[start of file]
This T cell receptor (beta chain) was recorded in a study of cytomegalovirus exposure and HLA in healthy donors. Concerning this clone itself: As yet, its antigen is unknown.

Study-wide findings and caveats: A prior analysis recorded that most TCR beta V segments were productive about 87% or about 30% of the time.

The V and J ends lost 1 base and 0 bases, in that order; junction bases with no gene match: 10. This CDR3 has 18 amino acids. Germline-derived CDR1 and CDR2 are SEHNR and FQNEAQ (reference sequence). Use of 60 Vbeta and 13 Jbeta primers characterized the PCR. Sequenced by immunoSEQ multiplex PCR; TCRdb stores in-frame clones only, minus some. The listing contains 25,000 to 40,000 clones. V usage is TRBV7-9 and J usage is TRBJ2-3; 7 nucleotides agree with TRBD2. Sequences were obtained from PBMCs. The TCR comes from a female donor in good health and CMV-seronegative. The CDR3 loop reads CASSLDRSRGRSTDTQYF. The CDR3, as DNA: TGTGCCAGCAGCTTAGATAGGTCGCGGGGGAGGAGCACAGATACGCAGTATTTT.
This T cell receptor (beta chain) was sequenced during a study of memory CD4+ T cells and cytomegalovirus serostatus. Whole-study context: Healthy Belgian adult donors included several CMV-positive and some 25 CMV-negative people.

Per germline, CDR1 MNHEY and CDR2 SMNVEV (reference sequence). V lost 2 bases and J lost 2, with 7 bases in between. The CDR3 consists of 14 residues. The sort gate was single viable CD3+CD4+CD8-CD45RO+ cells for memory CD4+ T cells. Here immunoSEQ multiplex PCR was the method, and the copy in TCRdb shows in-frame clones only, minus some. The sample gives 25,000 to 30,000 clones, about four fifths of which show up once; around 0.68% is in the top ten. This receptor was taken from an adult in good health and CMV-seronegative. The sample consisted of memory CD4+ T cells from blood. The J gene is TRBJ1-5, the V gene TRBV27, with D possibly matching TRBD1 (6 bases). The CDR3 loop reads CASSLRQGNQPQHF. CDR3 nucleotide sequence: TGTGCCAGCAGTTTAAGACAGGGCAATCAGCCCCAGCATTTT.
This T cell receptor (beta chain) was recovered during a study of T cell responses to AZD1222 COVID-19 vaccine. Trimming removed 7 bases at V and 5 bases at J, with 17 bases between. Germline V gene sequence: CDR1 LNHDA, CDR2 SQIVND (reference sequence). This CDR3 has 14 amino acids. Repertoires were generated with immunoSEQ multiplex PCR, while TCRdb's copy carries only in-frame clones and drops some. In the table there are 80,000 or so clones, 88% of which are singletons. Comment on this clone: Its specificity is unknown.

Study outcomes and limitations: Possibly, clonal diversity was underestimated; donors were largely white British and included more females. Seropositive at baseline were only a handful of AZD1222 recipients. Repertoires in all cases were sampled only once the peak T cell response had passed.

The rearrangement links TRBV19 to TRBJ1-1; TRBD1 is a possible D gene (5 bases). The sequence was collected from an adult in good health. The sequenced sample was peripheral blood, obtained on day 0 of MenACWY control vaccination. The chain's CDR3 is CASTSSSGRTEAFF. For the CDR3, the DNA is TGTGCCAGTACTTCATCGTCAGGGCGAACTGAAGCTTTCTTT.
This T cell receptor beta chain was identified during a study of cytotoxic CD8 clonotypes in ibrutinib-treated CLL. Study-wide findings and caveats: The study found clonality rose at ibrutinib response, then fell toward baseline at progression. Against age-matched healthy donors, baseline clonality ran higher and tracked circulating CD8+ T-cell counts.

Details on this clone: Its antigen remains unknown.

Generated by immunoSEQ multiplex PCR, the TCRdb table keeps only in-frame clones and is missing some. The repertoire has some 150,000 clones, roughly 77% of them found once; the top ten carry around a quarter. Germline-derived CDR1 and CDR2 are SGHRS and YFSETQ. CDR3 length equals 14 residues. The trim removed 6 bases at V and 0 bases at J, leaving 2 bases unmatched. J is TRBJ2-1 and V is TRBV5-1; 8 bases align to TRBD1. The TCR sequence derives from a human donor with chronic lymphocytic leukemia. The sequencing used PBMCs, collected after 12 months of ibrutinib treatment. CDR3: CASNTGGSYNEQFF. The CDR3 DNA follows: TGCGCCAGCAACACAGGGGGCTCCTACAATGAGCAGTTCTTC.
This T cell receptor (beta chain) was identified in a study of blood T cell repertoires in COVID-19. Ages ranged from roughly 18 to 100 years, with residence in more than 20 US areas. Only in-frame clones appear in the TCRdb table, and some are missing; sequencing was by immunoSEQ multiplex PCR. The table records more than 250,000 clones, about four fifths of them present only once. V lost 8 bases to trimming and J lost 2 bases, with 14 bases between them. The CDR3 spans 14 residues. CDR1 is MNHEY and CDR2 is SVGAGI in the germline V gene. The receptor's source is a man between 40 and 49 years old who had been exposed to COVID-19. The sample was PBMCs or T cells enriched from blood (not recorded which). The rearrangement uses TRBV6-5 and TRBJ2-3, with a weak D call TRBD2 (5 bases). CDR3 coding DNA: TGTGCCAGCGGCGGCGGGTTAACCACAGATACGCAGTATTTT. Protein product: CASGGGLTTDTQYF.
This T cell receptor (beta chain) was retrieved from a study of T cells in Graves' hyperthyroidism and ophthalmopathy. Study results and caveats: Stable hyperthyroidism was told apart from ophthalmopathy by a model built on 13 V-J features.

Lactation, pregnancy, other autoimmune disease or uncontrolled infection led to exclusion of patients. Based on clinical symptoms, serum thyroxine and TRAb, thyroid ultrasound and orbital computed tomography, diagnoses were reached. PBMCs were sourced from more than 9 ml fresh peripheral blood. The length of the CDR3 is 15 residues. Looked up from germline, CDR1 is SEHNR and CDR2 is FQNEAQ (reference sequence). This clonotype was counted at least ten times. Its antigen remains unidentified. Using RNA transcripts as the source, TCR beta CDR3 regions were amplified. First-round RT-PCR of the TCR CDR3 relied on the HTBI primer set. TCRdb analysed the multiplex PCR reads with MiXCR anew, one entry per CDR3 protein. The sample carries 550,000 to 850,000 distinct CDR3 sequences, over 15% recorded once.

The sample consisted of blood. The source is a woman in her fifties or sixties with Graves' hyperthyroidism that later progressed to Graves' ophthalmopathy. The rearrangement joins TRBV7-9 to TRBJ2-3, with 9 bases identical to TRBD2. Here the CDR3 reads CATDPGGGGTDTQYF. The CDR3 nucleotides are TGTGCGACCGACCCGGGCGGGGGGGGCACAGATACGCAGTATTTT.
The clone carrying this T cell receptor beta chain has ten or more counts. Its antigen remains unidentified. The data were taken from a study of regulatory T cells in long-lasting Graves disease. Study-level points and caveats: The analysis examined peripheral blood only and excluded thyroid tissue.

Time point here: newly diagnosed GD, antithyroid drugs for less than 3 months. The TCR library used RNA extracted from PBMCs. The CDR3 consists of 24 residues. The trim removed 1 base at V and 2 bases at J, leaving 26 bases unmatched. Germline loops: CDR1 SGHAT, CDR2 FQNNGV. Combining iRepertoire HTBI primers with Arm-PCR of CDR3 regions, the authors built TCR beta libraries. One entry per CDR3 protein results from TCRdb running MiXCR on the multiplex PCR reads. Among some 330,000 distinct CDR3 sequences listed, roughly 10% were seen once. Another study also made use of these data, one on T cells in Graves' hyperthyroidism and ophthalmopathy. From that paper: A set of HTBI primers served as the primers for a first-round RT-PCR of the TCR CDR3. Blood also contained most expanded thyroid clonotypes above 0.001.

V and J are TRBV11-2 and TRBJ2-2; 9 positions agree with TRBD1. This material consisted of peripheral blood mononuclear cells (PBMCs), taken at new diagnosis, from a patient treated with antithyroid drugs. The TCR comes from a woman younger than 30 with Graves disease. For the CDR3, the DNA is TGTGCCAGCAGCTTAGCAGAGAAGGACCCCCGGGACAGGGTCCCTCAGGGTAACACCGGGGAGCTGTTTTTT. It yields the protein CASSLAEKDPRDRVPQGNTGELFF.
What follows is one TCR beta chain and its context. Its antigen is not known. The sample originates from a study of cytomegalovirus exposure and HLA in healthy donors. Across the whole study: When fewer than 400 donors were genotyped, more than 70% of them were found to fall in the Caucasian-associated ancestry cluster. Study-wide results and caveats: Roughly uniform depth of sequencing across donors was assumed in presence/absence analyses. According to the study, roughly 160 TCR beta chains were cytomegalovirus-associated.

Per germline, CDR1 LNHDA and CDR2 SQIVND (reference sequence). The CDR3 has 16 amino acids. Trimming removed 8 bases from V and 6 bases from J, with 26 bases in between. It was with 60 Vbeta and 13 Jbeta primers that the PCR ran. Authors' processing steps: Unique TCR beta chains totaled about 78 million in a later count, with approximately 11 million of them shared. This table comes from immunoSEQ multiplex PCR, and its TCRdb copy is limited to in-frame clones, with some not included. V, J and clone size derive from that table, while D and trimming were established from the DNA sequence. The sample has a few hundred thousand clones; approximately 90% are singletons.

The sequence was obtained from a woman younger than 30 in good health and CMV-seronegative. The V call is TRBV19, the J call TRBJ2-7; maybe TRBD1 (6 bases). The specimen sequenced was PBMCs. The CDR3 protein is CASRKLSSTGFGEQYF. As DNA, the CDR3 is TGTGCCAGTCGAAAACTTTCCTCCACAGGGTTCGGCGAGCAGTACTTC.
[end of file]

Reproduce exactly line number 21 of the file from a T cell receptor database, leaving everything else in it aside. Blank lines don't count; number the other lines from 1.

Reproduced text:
The sequence was obtained from a woman younger than 30 in good health and CMV-seronegative. The V call is TRBV19, the J call TRBJ2-7; maybe TRBD1 (6 bases). The specimen sequenced was PBMCs. The CDR3 protein is CASRKLSSTGFGEQYF. As DNA, the CDR3 is TGTGCCAGTCGAAAACTTTCCTCCACAGGGTTCGGCGAGCAGTACTTC.